THE VIRGINIAN-PILOT Copyright (c) 1995, Landmark Communications, Inc. DATE: Sunday, December 10, 1995 TAG: 9512060032 SECTION: REAL LIFE PAGE: K1 EDITION: FINAL COLUMN: OBSCURE TOURS LANDMARKS THE TOUR BOOKS NEVER MENTION SOURCE: [EARL SWIFT] LENGTH: Short : 48 lines
AMID A SEA of containers and parked trucks at the Norfolk International Terminals is an island of grass topped by a small concrete monument, its painted inscription chipped and faded.
It marks the spot where, in 1922, the Army dirigible Roma met its end in a spectacular explosion.
Thanks to film, the Hindenberg's fiery death 15 years later ranks among the century's most enduring images. By contrast, the Roma is all but forgotten, its demise commemorated only by this forlorn little marker.
The world's largest semi-rigid airship, the Roma was 410 feet long and filled with 1.2 million cubic feet of buoyant but highly explosive hydrogen.
Disaster came on the dirigible's fourth American test flight. Eager to experiment with aerial war-making, the Army had purchased the Roma from the Italian government in early 1921 and crated the disassembled airship to Langley Field in Hampton.
Reassembled, it flew twice over Hampton Roads, its Italian engines malfunctioning both times. A third voyage to Washington and back was so frought with mechanical troubles that crewmen feared for their lives.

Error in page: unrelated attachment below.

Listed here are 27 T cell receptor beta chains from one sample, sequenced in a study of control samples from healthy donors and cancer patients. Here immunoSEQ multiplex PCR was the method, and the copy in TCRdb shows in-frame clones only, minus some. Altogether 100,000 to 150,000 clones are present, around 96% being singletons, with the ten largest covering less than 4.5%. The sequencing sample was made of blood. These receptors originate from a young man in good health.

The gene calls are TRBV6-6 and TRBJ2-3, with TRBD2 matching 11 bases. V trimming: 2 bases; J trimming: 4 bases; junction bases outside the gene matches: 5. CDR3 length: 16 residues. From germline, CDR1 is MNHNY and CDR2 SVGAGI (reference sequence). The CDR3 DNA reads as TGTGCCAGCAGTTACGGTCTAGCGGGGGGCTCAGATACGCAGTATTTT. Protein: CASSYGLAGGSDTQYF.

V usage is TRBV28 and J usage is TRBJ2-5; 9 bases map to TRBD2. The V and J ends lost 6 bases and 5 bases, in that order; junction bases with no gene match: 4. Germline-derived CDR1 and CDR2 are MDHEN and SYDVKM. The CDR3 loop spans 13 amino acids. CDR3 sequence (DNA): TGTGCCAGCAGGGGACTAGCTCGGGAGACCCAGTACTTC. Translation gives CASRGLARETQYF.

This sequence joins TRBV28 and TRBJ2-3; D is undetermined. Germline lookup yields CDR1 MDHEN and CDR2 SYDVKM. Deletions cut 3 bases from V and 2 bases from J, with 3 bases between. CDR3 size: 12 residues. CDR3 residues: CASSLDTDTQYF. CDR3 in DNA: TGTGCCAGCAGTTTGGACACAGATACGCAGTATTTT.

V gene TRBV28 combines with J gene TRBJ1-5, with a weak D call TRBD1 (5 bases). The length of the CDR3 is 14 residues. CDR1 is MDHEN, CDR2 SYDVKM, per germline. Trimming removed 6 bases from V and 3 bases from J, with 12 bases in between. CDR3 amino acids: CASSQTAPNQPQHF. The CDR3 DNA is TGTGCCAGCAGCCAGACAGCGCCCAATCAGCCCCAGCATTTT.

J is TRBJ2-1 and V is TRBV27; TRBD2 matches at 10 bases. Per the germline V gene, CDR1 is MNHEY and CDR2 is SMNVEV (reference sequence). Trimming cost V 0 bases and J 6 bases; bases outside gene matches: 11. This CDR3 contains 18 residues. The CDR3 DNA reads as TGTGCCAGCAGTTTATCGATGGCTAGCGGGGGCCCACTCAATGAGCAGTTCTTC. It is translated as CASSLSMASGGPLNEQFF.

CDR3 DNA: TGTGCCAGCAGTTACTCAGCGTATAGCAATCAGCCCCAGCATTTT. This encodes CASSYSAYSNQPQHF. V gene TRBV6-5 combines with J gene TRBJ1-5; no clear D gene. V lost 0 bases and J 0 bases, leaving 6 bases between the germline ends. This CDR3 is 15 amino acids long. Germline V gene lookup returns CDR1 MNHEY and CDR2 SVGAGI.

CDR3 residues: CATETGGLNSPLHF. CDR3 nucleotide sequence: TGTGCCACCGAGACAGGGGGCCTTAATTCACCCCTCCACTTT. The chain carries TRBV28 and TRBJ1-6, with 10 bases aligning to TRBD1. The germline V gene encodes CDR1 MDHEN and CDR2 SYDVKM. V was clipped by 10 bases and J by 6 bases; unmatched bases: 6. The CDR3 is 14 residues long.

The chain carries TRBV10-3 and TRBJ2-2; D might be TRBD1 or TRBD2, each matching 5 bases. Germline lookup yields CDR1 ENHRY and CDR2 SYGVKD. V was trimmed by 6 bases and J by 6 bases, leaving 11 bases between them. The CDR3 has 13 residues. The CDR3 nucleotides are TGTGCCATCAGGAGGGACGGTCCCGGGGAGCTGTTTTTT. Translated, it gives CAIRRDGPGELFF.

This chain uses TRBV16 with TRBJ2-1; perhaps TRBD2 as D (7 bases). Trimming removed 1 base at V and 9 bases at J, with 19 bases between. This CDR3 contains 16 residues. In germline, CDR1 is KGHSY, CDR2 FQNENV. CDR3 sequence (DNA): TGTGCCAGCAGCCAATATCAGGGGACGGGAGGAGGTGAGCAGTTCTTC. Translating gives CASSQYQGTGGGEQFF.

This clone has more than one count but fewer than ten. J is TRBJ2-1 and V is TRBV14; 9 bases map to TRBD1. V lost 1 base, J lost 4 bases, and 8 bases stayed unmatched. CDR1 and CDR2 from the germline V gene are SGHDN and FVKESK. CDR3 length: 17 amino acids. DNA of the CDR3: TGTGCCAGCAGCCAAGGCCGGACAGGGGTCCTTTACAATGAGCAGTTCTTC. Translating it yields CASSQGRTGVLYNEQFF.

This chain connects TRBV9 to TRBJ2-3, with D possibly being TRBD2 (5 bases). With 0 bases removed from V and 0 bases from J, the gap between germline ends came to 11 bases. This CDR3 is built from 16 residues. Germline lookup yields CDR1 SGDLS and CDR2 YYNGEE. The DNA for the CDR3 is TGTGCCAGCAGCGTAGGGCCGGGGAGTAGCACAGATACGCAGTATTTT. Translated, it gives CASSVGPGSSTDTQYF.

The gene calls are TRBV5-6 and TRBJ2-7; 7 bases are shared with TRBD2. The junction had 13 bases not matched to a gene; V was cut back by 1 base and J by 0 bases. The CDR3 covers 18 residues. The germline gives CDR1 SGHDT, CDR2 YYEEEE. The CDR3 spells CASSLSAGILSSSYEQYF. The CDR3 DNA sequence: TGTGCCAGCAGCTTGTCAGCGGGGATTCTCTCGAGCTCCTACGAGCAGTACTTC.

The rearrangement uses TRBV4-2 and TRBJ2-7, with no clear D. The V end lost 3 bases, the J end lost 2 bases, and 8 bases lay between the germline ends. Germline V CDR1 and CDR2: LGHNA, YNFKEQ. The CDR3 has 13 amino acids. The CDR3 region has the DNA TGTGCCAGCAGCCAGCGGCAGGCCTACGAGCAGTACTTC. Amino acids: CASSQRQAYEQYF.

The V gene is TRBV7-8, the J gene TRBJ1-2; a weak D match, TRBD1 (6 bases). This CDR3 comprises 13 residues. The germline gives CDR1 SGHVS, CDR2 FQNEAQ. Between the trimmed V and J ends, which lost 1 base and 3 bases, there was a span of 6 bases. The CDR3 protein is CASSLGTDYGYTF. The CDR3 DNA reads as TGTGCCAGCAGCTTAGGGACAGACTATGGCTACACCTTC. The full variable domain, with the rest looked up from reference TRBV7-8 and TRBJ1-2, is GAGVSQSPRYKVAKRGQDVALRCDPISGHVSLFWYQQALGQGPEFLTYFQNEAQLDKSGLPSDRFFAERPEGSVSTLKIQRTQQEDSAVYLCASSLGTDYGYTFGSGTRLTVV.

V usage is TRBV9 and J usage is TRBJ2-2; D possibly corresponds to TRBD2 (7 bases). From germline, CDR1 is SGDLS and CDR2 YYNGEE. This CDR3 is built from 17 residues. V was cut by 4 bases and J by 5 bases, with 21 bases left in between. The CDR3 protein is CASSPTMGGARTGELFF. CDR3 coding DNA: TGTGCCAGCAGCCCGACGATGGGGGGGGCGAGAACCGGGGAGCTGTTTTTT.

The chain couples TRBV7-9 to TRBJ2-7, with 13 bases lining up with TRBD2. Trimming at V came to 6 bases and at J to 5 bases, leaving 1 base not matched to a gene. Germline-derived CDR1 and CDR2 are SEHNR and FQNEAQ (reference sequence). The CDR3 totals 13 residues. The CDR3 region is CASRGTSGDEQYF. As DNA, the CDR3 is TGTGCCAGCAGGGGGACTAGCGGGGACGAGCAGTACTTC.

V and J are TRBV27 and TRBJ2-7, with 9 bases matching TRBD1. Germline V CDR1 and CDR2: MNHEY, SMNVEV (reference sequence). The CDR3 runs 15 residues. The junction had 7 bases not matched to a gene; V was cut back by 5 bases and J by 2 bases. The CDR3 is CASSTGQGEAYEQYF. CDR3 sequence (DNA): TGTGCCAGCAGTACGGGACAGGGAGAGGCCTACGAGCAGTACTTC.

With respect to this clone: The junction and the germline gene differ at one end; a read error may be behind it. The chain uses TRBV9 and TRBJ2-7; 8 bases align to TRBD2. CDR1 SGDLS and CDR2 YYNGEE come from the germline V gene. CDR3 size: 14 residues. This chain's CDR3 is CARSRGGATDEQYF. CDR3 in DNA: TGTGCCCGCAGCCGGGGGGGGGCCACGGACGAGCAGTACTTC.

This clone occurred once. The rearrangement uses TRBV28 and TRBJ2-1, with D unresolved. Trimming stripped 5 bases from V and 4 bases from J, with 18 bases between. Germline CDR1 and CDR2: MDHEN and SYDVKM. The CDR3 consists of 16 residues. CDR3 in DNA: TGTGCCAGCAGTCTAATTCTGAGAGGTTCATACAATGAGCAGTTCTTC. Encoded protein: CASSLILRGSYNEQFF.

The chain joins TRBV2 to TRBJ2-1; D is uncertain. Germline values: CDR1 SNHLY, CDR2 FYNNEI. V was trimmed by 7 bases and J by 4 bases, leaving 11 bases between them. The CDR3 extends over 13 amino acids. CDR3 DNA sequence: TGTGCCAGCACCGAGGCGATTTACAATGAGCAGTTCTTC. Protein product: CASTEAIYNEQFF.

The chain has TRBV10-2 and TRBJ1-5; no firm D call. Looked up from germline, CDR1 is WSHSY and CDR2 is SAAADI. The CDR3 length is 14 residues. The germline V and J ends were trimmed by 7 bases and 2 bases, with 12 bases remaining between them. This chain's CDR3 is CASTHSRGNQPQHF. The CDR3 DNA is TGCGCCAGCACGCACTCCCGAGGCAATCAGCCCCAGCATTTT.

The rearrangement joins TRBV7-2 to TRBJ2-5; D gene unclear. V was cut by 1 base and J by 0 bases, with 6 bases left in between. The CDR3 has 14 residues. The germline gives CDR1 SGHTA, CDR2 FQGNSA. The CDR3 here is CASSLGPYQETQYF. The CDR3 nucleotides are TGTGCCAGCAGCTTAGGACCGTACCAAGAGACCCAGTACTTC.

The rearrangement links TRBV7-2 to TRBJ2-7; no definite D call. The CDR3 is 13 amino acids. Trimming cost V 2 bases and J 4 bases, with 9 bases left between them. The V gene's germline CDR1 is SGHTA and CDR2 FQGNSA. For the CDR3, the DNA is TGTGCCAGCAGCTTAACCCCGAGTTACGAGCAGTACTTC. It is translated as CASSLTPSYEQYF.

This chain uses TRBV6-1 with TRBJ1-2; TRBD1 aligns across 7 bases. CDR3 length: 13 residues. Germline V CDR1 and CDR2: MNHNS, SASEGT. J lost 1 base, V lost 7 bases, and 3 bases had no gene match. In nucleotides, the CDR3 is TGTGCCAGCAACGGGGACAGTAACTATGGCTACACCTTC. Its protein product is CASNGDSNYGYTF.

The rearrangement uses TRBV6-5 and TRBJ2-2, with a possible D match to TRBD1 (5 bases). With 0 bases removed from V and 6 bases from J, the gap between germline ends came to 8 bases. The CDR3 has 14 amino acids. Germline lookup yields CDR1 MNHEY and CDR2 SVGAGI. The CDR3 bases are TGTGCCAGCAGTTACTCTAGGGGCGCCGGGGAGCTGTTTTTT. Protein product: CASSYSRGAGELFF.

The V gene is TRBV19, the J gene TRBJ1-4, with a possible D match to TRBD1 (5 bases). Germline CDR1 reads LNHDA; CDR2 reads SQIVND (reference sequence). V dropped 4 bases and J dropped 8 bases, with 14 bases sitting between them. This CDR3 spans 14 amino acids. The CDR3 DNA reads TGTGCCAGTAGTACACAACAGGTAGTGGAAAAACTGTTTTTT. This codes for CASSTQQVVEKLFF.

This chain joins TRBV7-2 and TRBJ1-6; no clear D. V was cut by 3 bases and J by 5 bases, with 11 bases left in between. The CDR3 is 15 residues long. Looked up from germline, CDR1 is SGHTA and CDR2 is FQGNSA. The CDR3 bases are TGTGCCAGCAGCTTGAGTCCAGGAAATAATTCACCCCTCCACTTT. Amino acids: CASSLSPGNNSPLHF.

So the Army replaced the Roma's six factory engines with American Liberty power plants and sought to test them on the drizzly afternoon of Feb. 21.
With 45 people aboard, the Roma lifted off from Langley and motored over Willoughby Spit. Then, while it cruised over the old Norfolk Army Depot - now NIT - something went wrong with its boxkite-like rudder, its nose or both.
The Roma dove earthward and struck a 2,300-volt power line. In a flash, 34 people were dead.
At the time, the wreck was among the worst aviation disasters in America.
The monument, about 200 yards from NIT's guard shack, stands beside a flashing sign with a reminder to modern port workers: ``SAFETY BY CHOICE, NOT BY CHANCE.'' ILLUSTRATION: PHOTO COURTESY OF THE CITY OF HAMPTON
The Roma hovers over Granby Street in downtown Norfolk in 1921. On
Feb. 21, 1922, the Army dirigible exploded, killing 34.